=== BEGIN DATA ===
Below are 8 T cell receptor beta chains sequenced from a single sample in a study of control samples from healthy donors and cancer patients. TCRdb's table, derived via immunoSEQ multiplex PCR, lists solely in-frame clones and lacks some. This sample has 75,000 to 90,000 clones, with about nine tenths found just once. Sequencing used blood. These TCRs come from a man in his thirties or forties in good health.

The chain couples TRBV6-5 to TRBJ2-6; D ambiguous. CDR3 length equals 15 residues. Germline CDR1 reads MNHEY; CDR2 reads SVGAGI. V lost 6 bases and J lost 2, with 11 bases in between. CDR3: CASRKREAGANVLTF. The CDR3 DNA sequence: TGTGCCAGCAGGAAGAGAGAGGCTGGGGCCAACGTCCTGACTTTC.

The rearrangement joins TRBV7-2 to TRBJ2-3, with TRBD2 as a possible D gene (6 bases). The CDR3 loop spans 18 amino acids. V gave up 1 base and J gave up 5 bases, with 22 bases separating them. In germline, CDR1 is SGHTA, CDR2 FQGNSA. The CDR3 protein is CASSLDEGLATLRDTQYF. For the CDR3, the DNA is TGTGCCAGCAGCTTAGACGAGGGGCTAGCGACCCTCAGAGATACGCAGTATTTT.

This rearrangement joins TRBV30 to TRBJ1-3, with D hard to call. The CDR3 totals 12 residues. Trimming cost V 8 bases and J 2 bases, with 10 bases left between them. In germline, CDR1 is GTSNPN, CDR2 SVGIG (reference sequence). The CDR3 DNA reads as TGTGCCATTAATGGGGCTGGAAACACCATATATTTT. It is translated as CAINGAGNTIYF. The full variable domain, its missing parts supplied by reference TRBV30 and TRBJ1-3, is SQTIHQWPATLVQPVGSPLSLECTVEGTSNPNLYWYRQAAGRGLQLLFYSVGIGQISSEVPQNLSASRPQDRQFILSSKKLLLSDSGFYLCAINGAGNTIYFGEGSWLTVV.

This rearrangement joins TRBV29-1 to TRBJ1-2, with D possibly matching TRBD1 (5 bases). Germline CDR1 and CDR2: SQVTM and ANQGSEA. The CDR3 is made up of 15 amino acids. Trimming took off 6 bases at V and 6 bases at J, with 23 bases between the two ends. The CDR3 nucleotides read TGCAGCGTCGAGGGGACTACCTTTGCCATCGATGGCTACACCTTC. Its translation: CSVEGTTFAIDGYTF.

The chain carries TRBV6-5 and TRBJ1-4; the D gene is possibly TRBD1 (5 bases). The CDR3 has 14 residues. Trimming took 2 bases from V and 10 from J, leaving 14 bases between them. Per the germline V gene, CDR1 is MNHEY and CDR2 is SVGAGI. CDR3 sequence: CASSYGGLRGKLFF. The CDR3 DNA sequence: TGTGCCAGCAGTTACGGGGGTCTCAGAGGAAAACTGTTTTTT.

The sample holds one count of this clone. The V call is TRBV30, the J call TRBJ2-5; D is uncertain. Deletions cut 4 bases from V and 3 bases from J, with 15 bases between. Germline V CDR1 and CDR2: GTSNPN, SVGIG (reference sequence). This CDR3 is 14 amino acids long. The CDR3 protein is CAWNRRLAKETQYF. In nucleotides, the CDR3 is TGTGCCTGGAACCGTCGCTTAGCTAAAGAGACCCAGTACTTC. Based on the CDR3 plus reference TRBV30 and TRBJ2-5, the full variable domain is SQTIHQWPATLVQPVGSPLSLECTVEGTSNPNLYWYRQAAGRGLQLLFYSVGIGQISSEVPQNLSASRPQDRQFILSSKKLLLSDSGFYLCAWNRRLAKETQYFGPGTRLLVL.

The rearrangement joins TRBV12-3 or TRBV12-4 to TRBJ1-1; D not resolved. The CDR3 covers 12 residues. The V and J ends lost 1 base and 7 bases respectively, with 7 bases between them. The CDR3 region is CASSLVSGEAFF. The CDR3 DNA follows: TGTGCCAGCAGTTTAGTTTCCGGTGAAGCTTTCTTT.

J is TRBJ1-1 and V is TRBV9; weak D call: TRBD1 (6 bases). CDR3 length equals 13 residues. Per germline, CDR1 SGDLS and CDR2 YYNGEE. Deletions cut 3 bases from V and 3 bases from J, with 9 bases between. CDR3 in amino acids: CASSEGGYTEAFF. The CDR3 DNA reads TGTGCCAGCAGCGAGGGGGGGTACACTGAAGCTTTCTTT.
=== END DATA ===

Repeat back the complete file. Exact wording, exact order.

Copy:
Below are 8 T cell receptor beta chains sequenced from a single sample in a study of control samples from healthy donors and cancer patients. TCRdb's table, derived via immunoSEQ multiplex PCR, lists solely in-frame clones and lacks some. This sample has 75,000 to 90,000 clones, with about nine tenths found just once. Sequencing used blood. These TCRs come from a man in his thirties or forties in good health.

The chain couples TRBV6-5 to TRBJ2-6; D ambiguous. CDR3 length equals 15 residues. Germline CDR1 reads MNHEY; CDR2 reads SVGAGI. V lost 6 bases and J lost 2, with 11 bases in between. CDR3: CASRKREAGANVLTF. The CDR3 DNA sequence: TGTGCCAGCAGGAAGAGAGAGGCTGGGGCCAACGTCCTGACTTTC.

The rearrangement joins TRBV7-2 to TRBJ2-3, with TRBD2 as a possible D gene (6 bases). The CDR3 loop spans 18 amino acids. V gave up 1 base and J gave up 5 bases, with 22 bases separating them. In germline, CDR1 is SGHTA, CDR2 FQGNSA. The CDR3 protein is CASSLDEGLATLRDTQYF. For the CDR3, the DNA is TGTGCCAGCAGCTTAGACGAGGGGCTAGCGACCCTCAGAGATACGCAGTATTTT.

This rearrangement joins TRBV30 to TRBJ1-3, with D hard to call. The CDR3 totals 12 residues. Trimming cost V 8 bases and J 2 bases, with 10 bases left between them. In germline, CDR1 is GTSNPN, CDR2 SVGIG (reference sequence). The CDR3 DNA reads as TGTGCCATTAATGGGGCTGGAAACACCATATATTTT. It is translated as CAINGAGNTIYF. The full variable domain, its missing parts supplied by reference TRBV30 and TRBJ1-3, is SQTIHQWPATLVQPVGSPLSLECTVEGTSNPNLYWYRQAAGRGLQLLFYSVGIGQISSEVPQNLSASRPQDRQFILSSKKLLLSDSGFYLCAINGAGNTIYFGEGSWLTVV.

This rearrangement joins TRBV29-1 to TRBJ1-2, with D possibly matching TRBD1 (5 bases). Germline CDR1 and CDR2: SQVTM and ANQGSEA. The CDR3 is made up of 15 amino acids. Trimming took off 6 bases at V and 6 bases at J, with 23 bases between the two ends. The CDR3 nucleotides read TGCAGCGTCGAGGGGACTACCTTTGCCATCGATGGCTACACCTTC. Its translation: CSVEGTTFAIDGYTF.

The chain carries TRBV6-5 and TRBJ1-4; the D gene is possibly TRBD1 (5 bases). The CDR3 has 14 residues. Trimming took 2 bases from V and 10 from J, leaving 14 bases between them. Per the germline V gene, CDR1 is MNHEY and CDR2 is SVGAGI. CDR3 sequence: CASSYGGLRGKLFF. The CDR3 DNA sequence: TGTGCCAGCAGTTACGGGGGTCTCAGAGGAAAACTGTTTTTT.

The sample holds one count of this clone. The V call is TRBV30, the J call TRBJ2-5; D is uncertain. Deletions cut 4 bases from V and 3 bases from J, with 15 bases between. Germline V CDR1 and CDR2: GTSNPN, SVGIG (reference sequence). This CDR3 is 14 amino acids long. The CDR3 protein is CAWNRRLAKETQYF. In nucleotides, the CDR3 is TGTGCCTGGAACCGTCGCTTAGCTAAAGAGACCCAGTACTTC. Based on the CDR3 plus reference TRBV30 and TRBJ2-5, the full variable domain is SQTIHQWPATLVQPVGSPLSLECTVEGTSNPNLYWYRQAAGRGLQLLFYSVGIGQISSEVPQNLSASRPQDRQFILSSKKLLLSDSGFYLCAWNRRLAKETQYFGPGTRLLVL.

The rearrangement joins TRBV12-3 or TRBV12-4 to TRBJ1-1; D not resolved. The CDR3 covers 12 residues. The V and J ends lost 1 base and 7 bases respectively, with 7 bases between them. The CDR3 region is CASSLVSGEAFF. The CDR3 DNA follows: TGTGCCAGCAGTTTAGTTTCCGGTGAAGCTTTCTTT.

J is TRBJ1-1 and V is TRBV9; weak D call: TRBD1 (6 bases). CDR3 length equals 13 residues. Per germline, CDR1 SGDLS and CDR2 YYNGEE. Deletions cut 3 bases from V and 3 bases from J, with 9 bases between. CDR3 in amino acids: CASSEGGYTEAFF. The CDR3 DNA reads TGTGCCAGCAGCGAGGGGGGGTACACTGAAGCTTTCTTT.